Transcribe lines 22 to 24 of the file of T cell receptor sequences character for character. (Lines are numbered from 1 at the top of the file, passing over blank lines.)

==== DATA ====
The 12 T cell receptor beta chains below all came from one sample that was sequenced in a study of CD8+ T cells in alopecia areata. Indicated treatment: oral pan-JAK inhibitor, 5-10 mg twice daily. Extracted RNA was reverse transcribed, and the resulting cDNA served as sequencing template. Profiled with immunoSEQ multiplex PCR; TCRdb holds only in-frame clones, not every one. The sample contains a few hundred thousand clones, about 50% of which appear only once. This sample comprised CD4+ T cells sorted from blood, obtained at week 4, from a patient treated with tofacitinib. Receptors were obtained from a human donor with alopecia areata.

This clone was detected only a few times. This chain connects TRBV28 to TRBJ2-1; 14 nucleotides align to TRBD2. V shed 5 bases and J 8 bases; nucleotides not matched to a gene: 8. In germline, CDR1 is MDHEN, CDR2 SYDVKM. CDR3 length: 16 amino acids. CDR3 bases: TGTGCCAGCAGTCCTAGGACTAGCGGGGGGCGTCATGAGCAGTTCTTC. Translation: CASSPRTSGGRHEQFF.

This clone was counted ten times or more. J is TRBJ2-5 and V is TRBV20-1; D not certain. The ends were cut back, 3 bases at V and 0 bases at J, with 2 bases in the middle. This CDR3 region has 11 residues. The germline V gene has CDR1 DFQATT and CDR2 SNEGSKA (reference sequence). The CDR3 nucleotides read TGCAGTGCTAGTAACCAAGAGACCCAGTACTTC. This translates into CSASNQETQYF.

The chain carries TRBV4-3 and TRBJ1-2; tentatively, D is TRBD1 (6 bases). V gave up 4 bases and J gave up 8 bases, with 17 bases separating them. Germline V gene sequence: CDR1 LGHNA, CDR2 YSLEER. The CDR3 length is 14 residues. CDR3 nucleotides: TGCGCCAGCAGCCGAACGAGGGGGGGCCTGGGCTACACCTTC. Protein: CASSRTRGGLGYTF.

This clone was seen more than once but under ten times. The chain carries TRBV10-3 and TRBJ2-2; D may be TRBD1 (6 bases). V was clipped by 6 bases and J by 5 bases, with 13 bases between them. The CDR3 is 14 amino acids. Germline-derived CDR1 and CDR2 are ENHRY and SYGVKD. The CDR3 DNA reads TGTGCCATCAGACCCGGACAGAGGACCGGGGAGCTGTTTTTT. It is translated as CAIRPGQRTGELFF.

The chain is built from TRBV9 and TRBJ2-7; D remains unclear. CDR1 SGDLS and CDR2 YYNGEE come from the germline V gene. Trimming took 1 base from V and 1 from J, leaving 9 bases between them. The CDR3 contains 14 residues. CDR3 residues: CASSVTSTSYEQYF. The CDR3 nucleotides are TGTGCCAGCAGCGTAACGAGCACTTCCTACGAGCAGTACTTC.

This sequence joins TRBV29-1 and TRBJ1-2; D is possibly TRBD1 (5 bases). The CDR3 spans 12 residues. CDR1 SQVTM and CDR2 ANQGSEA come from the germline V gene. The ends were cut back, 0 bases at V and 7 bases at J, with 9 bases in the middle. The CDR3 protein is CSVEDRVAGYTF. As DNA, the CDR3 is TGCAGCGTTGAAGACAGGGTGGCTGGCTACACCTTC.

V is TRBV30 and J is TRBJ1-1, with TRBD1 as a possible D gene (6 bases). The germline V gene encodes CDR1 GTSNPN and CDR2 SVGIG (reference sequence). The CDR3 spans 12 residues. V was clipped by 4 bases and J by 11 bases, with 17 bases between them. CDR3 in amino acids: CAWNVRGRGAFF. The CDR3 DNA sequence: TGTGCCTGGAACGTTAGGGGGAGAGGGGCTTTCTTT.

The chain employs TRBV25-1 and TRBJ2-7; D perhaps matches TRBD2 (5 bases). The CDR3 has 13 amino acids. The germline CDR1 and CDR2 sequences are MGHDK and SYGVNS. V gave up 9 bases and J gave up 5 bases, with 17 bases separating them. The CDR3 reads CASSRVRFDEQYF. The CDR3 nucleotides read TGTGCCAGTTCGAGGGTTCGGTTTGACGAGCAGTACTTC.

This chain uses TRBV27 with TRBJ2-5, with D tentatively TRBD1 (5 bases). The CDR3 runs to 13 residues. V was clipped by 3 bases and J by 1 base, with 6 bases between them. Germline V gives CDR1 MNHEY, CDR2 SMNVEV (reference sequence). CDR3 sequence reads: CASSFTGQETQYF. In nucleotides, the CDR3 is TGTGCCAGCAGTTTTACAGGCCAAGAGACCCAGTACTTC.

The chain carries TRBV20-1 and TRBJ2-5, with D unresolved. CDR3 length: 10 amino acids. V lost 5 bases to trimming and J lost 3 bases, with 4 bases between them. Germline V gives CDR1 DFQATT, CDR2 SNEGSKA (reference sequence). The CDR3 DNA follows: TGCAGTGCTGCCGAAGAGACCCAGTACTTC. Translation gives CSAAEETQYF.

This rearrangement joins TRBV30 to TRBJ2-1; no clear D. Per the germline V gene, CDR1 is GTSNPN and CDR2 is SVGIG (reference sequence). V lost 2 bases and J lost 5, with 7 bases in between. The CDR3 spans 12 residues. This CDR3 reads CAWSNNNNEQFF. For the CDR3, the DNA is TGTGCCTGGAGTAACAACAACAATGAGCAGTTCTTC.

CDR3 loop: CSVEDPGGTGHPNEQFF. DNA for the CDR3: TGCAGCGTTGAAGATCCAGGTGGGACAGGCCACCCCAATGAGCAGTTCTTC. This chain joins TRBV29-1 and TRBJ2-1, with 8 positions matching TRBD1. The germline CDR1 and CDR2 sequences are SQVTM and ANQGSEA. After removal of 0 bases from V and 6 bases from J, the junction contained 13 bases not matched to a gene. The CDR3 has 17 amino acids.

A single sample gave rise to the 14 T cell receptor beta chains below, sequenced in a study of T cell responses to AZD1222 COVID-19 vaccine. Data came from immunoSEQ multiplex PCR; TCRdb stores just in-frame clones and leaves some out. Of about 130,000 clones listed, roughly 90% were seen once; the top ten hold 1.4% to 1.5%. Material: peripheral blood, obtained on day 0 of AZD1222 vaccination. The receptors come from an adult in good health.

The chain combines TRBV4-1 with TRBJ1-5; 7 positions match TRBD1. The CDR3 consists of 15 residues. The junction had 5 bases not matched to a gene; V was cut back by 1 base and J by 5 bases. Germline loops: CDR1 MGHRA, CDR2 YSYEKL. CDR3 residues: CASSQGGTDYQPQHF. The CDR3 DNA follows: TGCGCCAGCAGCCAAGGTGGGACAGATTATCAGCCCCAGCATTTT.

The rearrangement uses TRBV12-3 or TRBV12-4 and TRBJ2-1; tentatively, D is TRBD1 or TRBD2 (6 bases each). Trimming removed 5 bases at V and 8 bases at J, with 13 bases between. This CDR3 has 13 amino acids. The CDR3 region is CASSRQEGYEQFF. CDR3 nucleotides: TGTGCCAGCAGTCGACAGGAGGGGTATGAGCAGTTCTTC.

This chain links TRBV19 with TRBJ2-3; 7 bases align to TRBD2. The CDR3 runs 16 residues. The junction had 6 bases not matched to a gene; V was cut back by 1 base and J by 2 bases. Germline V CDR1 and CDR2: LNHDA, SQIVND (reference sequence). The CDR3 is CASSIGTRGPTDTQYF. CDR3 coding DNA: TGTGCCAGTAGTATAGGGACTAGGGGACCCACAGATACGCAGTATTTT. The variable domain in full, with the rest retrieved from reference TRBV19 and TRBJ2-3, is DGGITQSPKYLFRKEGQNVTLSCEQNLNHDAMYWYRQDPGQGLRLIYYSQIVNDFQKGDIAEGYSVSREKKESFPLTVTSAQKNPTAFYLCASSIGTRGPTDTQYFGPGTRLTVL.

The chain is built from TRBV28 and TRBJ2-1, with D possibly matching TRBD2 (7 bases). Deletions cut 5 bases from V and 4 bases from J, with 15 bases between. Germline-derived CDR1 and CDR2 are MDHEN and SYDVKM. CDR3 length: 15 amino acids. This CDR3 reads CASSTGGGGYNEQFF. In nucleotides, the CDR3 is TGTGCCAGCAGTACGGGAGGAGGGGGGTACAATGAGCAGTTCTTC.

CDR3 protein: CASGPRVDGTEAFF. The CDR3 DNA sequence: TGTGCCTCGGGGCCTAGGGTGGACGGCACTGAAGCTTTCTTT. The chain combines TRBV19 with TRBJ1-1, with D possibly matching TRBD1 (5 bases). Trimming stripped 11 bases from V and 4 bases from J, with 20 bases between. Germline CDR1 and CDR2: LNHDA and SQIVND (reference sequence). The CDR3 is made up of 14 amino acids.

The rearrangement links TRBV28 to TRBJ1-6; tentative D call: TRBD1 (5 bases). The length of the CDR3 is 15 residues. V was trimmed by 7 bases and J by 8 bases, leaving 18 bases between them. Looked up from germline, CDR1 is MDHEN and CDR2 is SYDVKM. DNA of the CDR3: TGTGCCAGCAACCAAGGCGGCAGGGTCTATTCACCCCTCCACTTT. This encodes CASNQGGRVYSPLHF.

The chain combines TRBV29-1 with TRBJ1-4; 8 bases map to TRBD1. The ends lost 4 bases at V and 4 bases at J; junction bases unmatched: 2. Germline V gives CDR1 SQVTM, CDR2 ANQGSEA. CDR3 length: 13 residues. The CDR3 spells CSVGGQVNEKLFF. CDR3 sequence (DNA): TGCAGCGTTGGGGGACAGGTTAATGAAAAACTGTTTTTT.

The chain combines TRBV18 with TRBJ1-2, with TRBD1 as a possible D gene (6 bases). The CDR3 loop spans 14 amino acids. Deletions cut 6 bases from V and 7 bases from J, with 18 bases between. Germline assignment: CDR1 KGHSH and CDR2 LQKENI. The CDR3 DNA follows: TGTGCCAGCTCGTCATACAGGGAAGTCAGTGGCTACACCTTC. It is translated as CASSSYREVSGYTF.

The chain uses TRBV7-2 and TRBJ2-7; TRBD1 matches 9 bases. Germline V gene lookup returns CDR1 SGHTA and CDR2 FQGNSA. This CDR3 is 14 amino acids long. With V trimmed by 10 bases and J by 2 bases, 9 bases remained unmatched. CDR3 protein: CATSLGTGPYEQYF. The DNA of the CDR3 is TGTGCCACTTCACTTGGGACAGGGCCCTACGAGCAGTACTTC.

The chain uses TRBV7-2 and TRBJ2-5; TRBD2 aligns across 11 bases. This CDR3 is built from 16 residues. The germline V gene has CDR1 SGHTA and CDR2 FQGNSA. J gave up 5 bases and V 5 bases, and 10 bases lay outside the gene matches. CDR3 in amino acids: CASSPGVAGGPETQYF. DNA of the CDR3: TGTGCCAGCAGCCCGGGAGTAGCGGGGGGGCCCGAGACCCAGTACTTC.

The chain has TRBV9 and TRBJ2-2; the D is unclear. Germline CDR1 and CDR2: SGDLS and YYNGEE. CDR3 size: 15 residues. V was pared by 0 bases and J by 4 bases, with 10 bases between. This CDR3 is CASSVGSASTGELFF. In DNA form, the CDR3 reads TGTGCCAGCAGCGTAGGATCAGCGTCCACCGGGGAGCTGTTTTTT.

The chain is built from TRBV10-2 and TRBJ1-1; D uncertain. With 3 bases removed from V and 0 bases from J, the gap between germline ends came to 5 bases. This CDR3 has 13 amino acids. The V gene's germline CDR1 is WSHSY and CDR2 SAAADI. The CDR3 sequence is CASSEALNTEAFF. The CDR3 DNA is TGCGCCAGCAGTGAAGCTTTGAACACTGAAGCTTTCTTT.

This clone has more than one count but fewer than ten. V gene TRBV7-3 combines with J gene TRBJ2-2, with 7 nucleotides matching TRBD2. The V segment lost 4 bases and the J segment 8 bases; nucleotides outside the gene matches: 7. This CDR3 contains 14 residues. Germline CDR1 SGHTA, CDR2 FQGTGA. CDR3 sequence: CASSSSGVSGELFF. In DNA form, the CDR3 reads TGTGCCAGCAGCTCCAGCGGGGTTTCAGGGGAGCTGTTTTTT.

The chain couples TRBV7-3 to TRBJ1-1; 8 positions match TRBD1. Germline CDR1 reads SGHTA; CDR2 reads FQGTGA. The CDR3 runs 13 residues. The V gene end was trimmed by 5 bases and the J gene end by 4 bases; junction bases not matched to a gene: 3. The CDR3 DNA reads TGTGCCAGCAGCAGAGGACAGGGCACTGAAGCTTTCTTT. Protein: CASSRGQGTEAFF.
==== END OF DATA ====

The chain combines TRBV18 with TRBJ1-2, with TRBD1 as a possible D gene (6 bases). The CDR3 loop spans 14 amino acids. Deletions cut 6 bases from V and 7 bases from J, with 18 bases between. Germline assignment: CDR1 KGHSH and CDR2 LQKENI. The CDR3 DNA follows: TGTGCCAGCTCGTCATACAGGGAAGTCAGTGGCTACACCTTC. It is translated as CASSSYREVSGYTF.

The chain uses TRBV7-2 and TRBJ2-7; TRBD1 matches 9 bases. Germline V gene lookup returns CDR1 SGHTA and CDR2 FQGNSA. This CDR3 is 14 amino acids long. With V trimmed by 10 bases and J by 2 bases, 9 bases remained unmatched. CDR3 protein: CATSLGTGPYEQYF. The DNA of the CDR3 is TGTGCCACTTCACTTGGGACAGGGCCCTACGAGCAGTACTTC.

The chain uses TRBV7-2 and TRBJ2-5; TRBD2 aligns across 11 bases. This CDR3 is built from 16 residues. The germline V gene has CDR1 SGHTA and CDR2 FQGNSA. J gave up 5 bases and V 5 bases, and 10 bases lay outside the gene matches. CDR3 in amino acids: CASSPGVAGGPETQYF. DNA of the CDR3: TGTGCCAGCAGCCCGGGAGTAGCGGGGGGGCCCGAGACCCAGTACTTC.